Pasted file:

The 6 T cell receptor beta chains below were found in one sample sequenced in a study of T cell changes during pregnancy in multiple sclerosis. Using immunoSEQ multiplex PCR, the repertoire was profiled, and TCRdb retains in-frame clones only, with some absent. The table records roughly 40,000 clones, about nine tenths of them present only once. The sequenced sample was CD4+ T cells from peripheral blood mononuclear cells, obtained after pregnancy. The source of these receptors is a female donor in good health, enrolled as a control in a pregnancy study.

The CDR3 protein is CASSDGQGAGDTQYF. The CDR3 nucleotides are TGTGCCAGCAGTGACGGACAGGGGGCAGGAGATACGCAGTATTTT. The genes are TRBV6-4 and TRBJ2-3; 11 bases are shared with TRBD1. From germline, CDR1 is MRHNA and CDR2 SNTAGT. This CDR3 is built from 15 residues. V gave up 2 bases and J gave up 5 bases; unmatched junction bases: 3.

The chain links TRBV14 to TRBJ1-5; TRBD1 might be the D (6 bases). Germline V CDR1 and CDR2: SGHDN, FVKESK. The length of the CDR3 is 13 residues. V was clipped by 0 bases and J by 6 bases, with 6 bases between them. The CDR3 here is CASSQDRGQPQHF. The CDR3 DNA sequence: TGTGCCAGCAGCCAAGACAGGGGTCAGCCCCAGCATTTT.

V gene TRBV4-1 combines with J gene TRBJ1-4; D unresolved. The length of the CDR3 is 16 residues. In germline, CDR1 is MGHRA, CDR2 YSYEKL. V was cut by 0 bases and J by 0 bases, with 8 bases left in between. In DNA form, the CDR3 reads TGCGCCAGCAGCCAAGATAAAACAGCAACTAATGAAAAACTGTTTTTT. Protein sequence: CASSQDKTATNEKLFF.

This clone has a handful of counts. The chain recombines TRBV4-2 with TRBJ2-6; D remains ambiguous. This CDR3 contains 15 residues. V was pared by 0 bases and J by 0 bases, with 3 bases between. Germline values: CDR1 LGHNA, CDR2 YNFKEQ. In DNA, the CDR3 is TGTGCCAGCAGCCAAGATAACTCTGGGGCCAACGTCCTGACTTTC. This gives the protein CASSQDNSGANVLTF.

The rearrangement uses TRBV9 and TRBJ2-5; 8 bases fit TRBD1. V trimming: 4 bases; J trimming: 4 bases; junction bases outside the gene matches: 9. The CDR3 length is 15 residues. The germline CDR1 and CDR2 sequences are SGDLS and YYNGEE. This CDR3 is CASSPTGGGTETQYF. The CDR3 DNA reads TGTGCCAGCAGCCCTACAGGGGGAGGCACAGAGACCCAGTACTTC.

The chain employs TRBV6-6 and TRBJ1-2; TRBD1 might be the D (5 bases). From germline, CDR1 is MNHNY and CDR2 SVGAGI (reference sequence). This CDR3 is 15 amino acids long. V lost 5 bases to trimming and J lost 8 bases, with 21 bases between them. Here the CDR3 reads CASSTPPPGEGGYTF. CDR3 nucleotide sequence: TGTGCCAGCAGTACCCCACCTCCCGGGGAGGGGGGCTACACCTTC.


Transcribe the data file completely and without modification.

The 6 T cell receptor beta chains below were found in one sample sequenced in a study of T cell changes during pregnancy in multiple sclerosis. Using immunoSEQ multiplex PCR, the repertoire was profiled, and TCRdb retains in-frame clones only, with some absent. The table records roughly 40,000 clones, about nine tenths of them present only once. The sequenced sample was CD4+ T cells from peripheral blood mononuclear cells, obtained after pregnancy. The source of these receptors is a female donor in good health, enrolled as a control in a pregnancy study.

The CDR3 protein is CASSDGQGAGDTQYF. The CDR3 nucleotides are TGTGCCAGCAGTGACGGACAGGGGGCAGGAGATACGCAGTATTTT. The genes are TRBV6-4 and TRBJ2-3; 11 bases are shared with TRBD1. From germline, CDR1 is MRHNA and CDR2 SNTAGT. This CDR3 is built from 15 residues. V gave up 2 bases and J gave up 5 bases; unmatched junction bases: 3.

The chain links TRBV14 to TRBJ1-5; TRBD1 might be the D (6 bases). Germline V CDR1 and CDR2: SGHDN, FVKESK. The length of the CDR3 is 13 residues. V was clipped by 0 bases and J by 6 bases, with 6 bases between them. The CDR3 here is CASSQDRGQPQHF. The CDR3 DNA sequence: TGTGCCAGCAGCCAAGACAGGGGTCAGCCCCAGCATTTT.

V gene TRBV4-1 combines with J gene TRBJ1-4; D unresolved. The length of the CDR3 is 16 residues. In germline, CDR1 is MGHRA, CDR2 YSYEKL. V was cut by 0 bases and J by 0 bases, with 8 bases left in between. In DNA form, the CDR3 reads TGCGCCAGCAGCCAAGATAAAACAGCAACTAATGAAAAACTGTTTTTT. Protein sequence: CASSQDKTATNEKLFF.

This clone has a handful of counts. The chain recombines TRBV4-2 with TRBJ2-6; D remains ambiguous. This CDR3 contains 15 residues. V was pared by 0 bases and J by 0 bases, with 3 bases between. Germline values: CDR1 LGHNA, CDR2 YNFKEQ. In DNA, the CDR3 is TGTGCCAGCAGCCAAGATAACTCTGGGGCCAACGTCCTGACTTTC. This gives the protein CASSQDNSGANVLTF.

The rearrangement uses TRBV9 and TRBJ2-5; 8 bases fit TRBD1. V trimming: 4 bases; J trimming: 4 bases; junction bases outside the gene matches: 9. The CDR3 length is 15 residues. The germline CDR1 and CDR2 sequences are SGDLS and YYNGEE. This CDR3 is CASSPTGGGTETQYF. The CDR3 DNA reads TGTGCCAGCAGCCCTACAGGGGGAGGCACAGAGACCCAGTACTTC.

The chain employs TRBV6-6 and TRBJ1-2; TRBD1 might be the D (5 bases). From germline, CDR1 is MNHNY and CDR2 SVGAGI (reference sequence). This CDR3 is 15 amino acids long. V lost 5 bases to trimming and J lost 8 bases, with 21 bases between them. Here the CDR3 reads CASSTPPPGEGGYTF. CDR3 nucleotide sequence: TGTGCCAGCAGTACCCCACCTCCCGGGGAGGGGGGCTACACCTTC.